Overture to L’Italiana in Algeri
Gioachino Antonio Rossini was born on February 29, 1792, in the Adriatic port of Pesaro in the Marches and died on November 13, 1869, in Passy, a suburb of Paris. He composed L’Italiana in Algeri or The Italian Girl in Algiers, an opera in two acts, in 1813, and it was first produced at the Teatro San Benedetto in Venice on May 22 that year. The overture was first heard in the United States on March 4, 1824, performed by an orchestra at New York’s City Hotel. The San Francisco Symphony first performed the overture in January 1939 with Pierre Monteux conducting; the most recent performances, in May 1995, were led by Mario Bernardi. The score calls for two each of flutes, oboes, clarinets, bassoons, horns, and trumpets, plus trombone, timpani, bass drum, cymbals, and strings. Duration: about eight minutes.
When he stopped writing operas, at the age of thirty-seven, Rossini had composed thirty-nine of them. You needn’t do much math to conclude that he was an almost compulsively productive artist. L’Italiana in Algeri—The Italian Girl in Algiers—is Rossini’s most popular comedy after The Barber of Seville. The bubbly music of the overture speaks of fun to come once the curtain rises, yet the overture to Rossini’s bloody tragedy Semiramide promises the same thing. Among good composers, Rossini takes all prizes for dissociation of words (or situations) and music. In fact the overture that seems so perfect to introduce The Barber of Seville had served twice before to introduce tragedies. Perhaps all this can be explained by the many deadlines under which Rossini labored and the speed at which he was compelled to compose. Only at the end of his operatic career, with the overture to William Tell, did he embrace the concept that a prelude could prepare an audience for what it was about to see. That, however, does not concern us at present. The Italian Girl in Algiers is most definitely a comedy. The plot, in brief: Isabella’s lover Lindoro has been kidnapped, and in her search for him she is shipwrecked and taken captive by Mustafa, Bey of Algiers. To her amazement and delight, she finds Lindoro among the Bey’s prisoners. Isabella hatches a plot that involves flirtation and stealth, and together she and Lindoro escape.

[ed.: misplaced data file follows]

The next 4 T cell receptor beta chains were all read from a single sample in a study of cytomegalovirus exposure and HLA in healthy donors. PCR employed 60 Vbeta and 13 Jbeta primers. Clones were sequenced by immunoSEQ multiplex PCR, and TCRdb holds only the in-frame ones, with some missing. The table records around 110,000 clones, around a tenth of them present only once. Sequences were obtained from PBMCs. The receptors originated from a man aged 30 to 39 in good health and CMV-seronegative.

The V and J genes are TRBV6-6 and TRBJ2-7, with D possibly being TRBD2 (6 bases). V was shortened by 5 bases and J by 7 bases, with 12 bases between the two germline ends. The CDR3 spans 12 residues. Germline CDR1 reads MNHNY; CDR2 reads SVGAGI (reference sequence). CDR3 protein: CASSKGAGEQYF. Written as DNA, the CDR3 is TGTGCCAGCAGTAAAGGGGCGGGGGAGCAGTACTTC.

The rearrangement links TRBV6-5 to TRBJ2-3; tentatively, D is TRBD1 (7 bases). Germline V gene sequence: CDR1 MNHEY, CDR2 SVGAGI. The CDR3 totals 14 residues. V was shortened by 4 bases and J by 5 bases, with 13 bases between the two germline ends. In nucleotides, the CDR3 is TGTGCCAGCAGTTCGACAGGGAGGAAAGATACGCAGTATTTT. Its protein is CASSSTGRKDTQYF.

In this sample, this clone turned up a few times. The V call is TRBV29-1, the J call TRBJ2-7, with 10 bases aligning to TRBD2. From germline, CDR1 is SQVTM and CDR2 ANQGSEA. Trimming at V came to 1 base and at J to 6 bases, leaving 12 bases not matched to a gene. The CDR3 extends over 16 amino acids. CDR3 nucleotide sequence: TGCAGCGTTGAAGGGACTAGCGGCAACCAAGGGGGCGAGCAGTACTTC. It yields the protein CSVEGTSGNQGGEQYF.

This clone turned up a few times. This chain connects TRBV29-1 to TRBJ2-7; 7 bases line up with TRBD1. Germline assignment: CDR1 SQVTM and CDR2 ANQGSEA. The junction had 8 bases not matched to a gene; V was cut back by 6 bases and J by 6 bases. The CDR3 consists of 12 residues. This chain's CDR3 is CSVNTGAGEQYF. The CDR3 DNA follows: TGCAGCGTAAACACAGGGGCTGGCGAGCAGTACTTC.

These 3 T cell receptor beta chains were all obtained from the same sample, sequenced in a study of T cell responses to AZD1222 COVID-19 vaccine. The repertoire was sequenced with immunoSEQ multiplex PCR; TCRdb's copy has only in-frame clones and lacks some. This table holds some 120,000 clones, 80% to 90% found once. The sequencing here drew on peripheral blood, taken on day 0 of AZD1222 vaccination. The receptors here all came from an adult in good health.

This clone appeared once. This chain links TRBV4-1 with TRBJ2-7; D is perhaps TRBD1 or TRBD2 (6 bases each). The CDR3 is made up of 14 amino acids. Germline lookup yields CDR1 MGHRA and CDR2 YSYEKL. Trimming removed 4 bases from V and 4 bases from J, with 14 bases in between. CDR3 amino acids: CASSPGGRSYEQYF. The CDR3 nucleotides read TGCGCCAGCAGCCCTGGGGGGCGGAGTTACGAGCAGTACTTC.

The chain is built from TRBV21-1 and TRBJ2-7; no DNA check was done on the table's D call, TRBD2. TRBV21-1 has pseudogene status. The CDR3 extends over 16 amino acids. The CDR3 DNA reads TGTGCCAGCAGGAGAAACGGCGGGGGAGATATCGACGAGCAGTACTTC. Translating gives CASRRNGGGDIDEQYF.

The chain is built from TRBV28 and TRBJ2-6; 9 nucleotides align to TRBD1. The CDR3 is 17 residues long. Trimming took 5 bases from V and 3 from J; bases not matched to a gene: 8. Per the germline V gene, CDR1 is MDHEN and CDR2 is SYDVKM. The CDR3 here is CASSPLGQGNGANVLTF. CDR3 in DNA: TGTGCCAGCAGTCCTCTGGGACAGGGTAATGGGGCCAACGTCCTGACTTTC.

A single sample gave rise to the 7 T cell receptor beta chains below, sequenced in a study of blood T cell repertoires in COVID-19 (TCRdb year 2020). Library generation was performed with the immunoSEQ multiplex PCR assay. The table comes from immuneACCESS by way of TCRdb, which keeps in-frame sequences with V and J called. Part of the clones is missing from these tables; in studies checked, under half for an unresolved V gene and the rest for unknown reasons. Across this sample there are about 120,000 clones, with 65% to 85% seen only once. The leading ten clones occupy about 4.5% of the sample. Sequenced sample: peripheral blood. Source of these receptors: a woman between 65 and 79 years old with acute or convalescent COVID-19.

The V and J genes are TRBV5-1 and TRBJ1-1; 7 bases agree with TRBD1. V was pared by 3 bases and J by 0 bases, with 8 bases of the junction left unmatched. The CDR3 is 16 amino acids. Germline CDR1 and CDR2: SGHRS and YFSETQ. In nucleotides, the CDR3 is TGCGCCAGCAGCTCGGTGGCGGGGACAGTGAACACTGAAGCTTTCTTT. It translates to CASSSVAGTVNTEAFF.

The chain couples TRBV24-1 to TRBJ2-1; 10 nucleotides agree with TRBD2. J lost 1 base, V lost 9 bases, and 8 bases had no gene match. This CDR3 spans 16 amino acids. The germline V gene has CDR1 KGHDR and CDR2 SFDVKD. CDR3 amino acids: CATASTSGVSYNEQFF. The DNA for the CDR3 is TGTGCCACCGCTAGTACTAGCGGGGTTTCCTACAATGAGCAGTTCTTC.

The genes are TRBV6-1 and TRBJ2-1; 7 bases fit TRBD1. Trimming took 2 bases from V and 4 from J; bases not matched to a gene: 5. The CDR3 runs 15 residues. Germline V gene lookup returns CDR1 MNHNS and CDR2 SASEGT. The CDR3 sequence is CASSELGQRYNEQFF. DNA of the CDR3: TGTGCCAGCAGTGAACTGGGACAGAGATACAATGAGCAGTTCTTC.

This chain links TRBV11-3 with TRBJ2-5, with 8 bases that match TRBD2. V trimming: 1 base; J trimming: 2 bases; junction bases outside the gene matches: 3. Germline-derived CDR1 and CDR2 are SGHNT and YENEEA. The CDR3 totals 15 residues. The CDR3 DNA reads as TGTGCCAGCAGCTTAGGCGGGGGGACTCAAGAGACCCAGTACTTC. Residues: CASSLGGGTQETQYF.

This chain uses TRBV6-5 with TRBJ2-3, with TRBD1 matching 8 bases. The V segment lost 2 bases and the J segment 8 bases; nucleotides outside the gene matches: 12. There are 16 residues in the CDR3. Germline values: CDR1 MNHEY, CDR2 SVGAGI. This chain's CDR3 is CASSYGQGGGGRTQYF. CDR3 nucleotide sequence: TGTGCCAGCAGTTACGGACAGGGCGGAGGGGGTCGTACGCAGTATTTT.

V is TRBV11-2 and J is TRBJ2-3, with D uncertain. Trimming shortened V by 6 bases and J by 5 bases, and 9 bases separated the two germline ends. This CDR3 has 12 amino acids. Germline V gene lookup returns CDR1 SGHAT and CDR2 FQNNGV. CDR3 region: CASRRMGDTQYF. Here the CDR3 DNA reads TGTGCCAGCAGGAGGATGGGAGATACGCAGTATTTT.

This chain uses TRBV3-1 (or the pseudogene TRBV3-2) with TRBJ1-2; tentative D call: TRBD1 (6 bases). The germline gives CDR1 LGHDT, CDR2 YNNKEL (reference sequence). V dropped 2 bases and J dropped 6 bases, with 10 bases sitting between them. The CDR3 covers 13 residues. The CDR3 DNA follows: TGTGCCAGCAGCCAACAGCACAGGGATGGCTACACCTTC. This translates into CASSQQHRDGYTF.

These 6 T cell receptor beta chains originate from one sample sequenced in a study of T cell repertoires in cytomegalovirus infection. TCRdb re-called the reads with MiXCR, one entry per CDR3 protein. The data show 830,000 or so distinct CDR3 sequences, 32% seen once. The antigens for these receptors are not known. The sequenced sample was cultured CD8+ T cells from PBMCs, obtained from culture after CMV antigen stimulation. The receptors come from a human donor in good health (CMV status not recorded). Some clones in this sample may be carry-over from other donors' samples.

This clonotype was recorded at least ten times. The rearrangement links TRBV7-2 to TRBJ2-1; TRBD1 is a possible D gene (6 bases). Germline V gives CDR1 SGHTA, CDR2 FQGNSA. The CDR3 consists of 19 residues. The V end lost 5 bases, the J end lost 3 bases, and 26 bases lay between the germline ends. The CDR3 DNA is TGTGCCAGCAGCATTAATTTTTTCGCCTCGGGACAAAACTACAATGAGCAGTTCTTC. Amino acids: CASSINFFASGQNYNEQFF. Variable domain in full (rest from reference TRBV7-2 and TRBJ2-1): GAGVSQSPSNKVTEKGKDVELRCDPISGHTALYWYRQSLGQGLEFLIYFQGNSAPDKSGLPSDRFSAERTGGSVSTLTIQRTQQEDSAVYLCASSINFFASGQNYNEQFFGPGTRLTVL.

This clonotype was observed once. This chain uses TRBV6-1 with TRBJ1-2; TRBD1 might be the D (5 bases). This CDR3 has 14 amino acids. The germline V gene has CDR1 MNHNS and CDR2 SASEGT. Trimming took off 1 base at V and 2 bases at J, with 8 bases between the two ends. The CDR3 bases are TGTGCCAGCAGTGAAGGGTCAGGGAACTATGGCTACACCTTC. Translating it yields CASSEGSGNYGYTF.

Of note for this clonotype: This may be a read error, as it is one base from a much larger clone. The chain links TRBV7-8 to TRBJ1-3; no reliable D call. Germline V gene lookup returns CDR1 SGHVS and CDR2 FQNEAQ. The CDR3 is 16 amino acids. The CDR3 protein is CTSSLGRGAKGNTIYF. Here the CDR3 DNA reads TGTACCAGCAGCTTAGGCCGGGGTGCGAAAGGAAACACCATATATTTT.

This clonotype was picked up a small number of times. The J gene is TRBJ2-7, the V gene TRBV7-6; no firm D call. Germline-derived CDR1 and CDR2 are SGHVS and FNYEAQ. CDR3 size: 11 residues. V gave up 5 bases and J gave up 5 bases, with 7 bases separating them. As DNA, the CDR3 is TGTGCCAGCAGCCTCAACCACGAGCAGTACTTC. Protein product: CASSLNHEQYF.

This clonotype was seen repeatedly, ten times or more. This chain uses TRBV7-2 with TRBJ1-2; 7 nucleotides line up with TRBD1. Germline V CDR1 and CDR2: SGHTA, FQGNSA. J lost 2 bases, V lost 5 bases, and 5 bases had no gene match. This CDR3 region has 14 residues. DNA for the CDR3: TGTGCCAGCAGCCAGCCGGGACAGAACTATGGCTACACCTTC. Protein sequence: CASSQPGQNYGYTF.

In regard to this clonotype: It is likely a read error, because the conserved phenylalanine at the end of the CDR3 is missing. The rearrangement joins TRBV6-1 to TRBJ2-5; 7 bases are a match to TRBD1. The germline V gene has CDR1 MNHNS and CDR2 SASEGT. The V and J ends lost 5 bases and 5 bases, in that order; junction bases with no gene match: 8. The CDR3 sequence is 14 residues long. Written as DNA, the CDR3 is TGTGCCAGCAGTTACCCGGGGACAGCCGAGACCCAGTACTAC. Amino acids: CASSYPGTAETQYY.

Overture and stage action are matched. This introductory music promises laughs, and it delivers.
Michael Steinberg, the San Francisco Symphony’s program annotator from 1979 to 1999 and a contributing writer to our program book until his death in 2009, was one of the nation’s pre-eminent writers on music. We are privileged to continue publishing his program notes. His books are available at the Symphony Store in Davies Symphony Hall.
More About the Music
Recordings: Claudio Abbado conducting the Chamber Orchestra of Europe (Deutsche Grammophon) | Charles Dutoit conducting the Montreal Symphony (Decca Eloquence) | Carlo Maria Giulini conducting the Philharmonia Orchestra (EMI Classics)
Reading: Rossini, by Richard Osborne (Oxford University Press, Master Musicians series) | The New Grove Masters of Italian Opera, by Philip Gossett (Norton) | Rossini: A Biography, by Herbert Weinstock (Knopf)